A 2016 systematic review identified 2 RCTs that examined whether early introduction of peanuts affects subsequent allergies.1 The first RCT recruited 1303 3-month-old infants from the general population in the United Kingdom.2 All patients had either a negative skin prick test (SPT) to peanuts or a negative oral peanut challenge (if an initial SPT was positive). The control group breastfed exclusively until age 6 months, at which time allergenic foods could be introduced at parental discretion.
Timing doesn’t affect peanut allergy in nonallergic patients
The intervention group received 6 common allergenic foods (peanuts, eggs, cow’s milk, wheat, sesame, and whitefish) twice weekly between ages 3 and 6 months. Researchers then performed double-blinded, placebo-controlled oral food challenges at ages 12 and 36 months.
More patients in the late-introduction group demonstrated peanut allergies by age 36 months than in the early-introduction group, but the difference wasn’t significant (2.5% vs 1.2%; P = 0.11).A key weakness of the study was combining peanuts with other common food allergens.2
Children with eczema, egg allergy benefit from earlier peanut introduction
The second RCT divided 640 infants with severe eczema, egg allergy, or both into 2 groups according to their response to an SPT to peanuts: patients with no wheal and patients with a positive wheal measuring 1 to 4 mm.3 Researchers then randomized patients to either early exposure (peanut products given from ages 4 to 11 months) or avoidance (no peanuts until age 60 months). The primary endpoint was a positive clinical response to oral peanut allergen at age 60 months.
In the negative SPT group (atopic children expected to have a lower risk for allergy), patients introduced to peanuts later had a higher rate of subsequent allergy than children exposed earlier (14% vs 2%; absolute risk reduction [ARR] = 12%; 95% confidence interval [CI], 3%-20%; number needed to treat [NNT] = 9).3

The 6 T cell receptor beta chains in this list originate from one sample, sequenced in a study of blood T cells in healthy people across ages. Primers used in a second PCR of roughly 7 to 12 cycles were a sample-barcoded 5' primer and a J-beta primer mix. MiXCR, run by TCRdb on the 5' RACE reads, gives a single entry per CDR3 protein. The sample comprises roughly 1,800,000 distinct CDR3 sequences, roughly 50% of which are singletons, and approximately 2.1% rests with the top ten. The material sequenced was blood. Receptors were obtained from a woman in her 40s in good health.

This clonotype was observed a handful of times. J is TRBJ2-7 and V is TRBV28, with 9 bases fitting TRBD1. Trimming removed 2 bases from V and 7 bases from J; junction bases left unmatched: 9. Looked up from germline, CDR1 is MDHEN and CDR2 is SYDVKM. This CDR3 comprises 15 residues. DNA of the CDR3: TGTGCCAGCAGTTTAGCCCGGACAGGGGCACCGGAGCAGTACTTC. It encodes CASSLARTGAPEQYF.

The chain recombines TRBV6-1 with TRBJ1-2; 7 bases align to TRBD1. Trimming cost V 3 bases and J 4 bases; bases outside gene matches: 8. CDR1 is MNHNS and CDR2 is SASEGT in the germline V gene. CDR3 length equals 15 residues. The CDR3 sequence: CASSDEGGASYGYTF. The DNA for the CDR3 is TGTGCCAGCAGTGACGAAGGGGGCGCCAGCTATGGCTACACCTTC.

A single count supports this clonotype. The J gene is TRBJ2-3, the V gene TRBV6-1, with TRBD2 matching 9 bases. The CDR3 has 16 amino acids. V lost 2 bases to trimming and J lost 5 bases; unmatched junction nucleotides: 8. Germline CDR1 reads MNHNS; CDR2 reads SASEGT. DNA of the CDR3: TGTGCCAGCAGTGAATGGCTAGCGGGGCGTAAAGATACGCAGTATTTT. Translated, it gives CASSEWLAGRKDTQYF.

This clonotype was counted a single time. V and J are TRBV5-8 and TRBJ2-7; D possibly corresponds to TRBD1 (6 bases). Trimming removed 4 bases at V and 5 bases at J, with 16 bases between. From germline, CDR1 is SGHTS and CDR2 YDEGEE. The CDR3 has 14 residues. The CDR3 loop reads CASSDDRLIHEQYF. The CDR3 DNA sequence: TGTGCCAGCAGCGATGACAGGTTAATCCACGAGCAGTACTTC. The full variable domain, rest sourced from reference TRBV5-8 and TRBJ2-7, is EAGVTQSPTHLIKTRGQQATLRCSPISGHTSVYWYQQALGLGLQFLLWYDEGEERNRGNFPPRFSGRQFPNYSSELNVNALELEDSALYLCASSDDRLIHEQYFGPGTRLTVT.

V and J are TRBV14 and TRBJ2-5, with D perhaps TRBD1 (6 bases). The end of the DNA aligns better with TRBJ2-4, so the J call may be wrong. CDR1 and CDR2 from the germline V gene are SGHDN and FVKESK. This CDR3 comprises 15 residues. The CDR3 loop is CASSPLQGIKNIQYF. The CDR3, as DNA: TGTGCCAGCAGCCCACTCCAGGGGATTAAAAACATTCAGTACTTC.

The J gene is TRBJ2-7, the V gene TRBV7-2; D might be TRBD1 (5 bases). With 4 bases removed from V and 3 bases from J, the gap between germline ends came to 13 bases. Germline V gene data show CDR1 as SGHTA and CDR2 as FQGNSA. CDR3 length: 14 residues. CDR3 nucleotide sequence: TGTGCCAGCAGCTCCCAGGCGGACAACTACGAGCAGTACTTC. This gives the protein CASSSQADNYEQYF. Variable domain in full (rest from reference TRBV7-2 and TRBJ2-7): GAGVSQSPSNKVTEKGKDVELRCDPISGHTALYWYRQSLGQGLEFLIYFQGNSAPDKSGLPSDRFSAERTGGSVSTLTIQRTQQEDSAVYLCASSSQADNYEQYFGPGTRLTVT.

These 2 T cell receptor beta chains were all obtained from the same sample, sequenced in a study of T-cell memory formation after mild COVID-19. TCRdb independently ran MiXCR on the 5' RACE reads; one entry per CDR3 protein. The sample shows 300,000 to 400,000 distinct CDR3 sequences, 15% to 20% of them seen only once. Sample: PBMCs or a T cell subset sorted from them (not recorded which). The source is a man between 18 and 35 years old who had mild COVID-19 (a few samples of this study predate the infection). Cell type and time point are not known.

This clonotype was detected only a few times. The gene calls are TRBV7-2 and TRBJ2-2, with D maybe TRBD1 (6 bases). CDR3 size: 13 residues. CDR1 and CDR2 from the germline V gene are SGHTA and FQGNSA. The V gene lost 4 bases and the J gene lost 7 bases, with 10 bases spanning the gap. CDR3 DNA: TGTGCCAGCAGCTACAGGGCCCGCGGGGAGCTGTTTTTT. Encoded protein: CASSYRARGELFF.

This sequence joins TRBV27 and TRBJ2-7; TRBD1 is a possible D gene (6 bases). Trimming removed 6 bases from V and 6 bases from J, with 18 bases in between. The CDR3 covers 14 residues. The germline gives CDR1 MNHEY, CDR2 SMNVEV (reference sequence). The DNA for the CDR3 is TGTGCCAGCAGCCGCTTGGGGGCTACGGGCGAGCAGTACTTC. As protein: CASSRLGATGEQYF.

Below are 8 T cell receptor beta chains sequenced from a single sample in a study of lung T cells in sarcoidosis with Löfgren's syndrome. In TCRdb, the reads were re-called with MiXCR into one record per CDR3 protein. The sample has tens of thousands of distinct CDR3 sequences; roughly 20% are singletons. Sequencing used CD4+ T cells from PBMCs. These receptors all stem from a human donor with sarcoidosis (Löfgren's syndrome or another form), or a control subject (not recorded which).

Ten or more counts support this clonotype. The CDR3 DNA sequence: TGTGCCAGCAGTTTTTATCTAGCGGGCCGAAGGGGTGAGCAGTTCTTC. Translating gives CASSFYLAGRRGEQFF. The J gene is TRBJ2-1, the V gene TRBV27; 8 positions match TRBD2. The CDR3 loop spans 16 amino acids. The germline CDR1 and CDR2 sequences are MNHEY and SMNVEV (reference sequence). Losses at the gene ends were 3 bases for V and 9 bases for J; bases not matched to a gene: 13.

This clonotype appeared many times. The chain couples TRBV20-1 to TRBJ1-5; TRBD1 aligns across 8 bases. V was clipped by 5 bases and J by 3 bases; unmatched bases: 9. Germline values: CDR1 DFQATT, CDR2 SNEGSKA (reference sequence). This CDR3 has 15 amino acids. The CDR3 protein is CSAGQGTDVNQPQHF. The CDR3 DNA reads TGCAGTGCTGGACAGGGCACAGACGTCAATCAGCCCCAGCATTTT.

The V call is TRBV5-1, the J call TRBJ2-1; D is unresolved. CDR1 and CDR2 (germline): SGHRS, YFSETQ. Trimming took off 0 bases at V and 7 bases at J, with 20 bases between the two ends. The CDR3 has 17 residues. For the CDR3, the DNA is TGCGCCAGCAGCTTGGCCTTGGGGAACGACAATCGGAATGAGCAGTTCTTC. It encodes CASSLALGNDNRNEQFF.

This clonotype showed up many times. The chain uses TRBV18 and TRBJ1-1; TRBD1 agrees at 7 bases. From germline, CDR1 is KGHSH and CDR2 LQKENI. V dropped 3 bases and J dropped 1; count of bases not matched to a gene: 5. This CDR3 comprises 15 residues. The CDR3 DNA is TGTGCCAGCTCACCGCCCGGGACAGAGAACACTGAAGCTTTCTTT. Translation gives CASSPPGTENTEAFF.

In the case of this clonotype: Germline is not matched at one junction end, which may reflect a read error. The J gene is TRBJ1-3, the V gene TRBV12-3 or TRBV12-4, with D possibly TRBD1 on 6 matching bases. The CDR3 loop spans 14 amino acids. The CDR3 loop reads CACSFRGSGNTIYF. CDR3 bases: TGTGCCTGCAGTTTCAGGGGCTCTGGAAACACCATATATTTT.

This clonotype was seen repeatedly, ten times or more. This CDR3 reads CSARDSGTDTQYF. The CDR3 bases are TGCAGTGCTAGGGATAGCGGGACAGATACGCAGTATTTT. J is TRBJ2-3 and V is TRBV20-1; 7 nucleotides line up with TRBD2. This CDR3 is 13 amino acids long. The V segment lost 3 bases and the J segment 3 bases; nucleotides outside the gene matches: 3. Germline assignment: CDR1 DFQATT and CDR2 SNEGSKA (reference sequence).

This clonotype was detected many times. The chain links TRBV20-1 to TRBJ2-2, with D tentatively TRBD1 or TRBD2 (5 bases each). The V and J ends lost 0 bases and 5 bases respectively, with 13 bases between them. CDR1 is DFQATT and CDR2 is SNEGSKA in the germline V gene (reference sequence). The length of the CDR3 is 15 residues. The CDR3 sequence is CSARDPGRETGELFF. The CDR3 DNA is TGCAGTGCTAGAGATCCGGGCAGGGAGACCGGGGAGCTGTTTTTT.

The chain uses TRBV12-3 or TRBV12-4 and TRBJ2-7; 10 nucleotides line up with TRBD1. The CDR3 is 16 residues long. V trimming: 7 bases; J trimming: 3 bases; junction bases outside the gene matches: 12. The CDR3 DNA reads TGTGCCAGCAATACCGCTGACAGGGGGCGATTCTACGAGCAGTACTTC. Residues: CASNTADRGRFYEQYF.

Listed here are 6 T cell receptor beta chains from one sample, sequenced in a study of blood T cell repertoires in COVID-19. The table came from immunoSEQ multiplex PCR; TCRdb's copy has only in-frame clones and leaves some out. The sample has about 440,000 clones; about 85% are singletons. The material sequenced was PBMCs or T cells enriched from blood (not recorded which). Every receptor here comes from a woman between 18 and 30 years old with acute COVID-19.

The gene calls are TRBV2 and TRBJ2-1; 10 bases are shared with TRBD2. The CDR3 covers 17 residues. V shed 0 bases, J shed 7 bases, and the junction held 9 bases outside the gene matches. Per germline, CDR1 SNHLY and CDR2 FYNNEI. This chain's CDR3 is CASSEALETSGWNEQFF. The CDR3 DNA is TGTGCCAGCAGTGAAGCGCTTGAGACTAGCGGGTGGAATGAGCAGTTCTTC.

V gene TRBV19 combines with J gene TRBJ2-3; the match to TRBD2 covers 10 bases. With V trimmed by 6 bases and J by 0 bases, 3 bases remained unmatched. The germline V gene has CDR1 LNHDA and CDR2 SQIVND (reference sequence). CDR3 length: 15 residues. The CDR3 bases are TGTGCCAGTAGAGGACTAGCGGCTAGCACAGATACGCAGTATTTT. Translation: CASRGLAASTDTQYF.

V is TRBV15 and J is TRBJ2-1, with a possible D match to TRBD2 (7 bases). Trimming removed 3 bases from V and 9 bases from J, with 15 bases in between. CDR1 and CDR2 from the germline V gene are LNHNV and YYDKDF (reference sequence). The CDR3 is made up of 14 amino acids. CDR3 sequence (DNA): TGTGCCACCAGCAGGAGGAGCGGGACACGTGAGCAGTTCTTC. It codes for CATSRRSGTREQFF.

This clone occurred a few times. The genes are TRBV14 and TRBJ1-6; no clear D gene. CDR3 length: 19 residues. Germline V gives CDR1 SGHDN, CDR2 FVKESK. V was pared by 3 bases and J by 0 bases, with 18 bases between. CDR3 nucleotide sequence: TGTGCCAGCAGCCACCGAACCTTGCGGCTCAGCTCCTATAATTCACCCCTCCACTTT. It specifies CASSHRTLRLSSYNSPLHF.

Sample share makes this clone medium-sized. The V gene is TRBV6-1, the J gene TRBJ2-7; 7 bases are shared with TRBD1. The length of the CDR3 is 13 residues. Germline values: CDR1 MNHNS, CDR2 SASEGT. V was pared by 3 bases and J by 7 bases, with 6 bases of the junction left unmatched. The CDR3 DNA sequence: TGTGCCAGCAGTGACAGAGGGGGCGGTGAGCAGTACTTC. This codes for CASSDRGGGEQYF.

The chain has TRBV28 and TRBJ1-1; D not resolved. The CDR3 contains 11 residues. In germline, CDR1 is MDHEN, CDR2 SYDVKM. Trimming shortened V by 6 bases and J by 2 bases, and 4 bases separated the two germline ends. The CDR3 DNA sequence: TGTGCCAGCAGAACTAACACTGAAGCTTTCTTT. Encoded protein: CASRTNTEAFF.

In the positive SPT group (atopic children expected to have a higher risk for allergy), later peanut introduction likewise increased risk compared to earlier introduction (35% vs 11%; ARR = 24%; 95% CI, 5%-43%; NNT = 5). Children in the early-exposure group, however, had more URIs, viral exanthems, gastroenteritis, urticaria, and conjunctivitis (4527 events in the early-exposure group vs 4287 in the avoidance group, P = 0.02; about 1 more event per patient over the course of the study).3
The authors of the systematic review performed a meta-analysis of the 2 RCTs (1793 patients). They concluded that early introduction of peanuts to an infant’s diet (between ages 3 and 11 months) decreased the risk for eventual peanut allergy (relative risk [RR] = 0.29; 95% CI, 0.11-0.74), compared with introduction at or after age 1 year.1 A key weakness, however, was the researchers’ choice to combine trials with very different inclusion criteria (infants with severe eczema and a general population).
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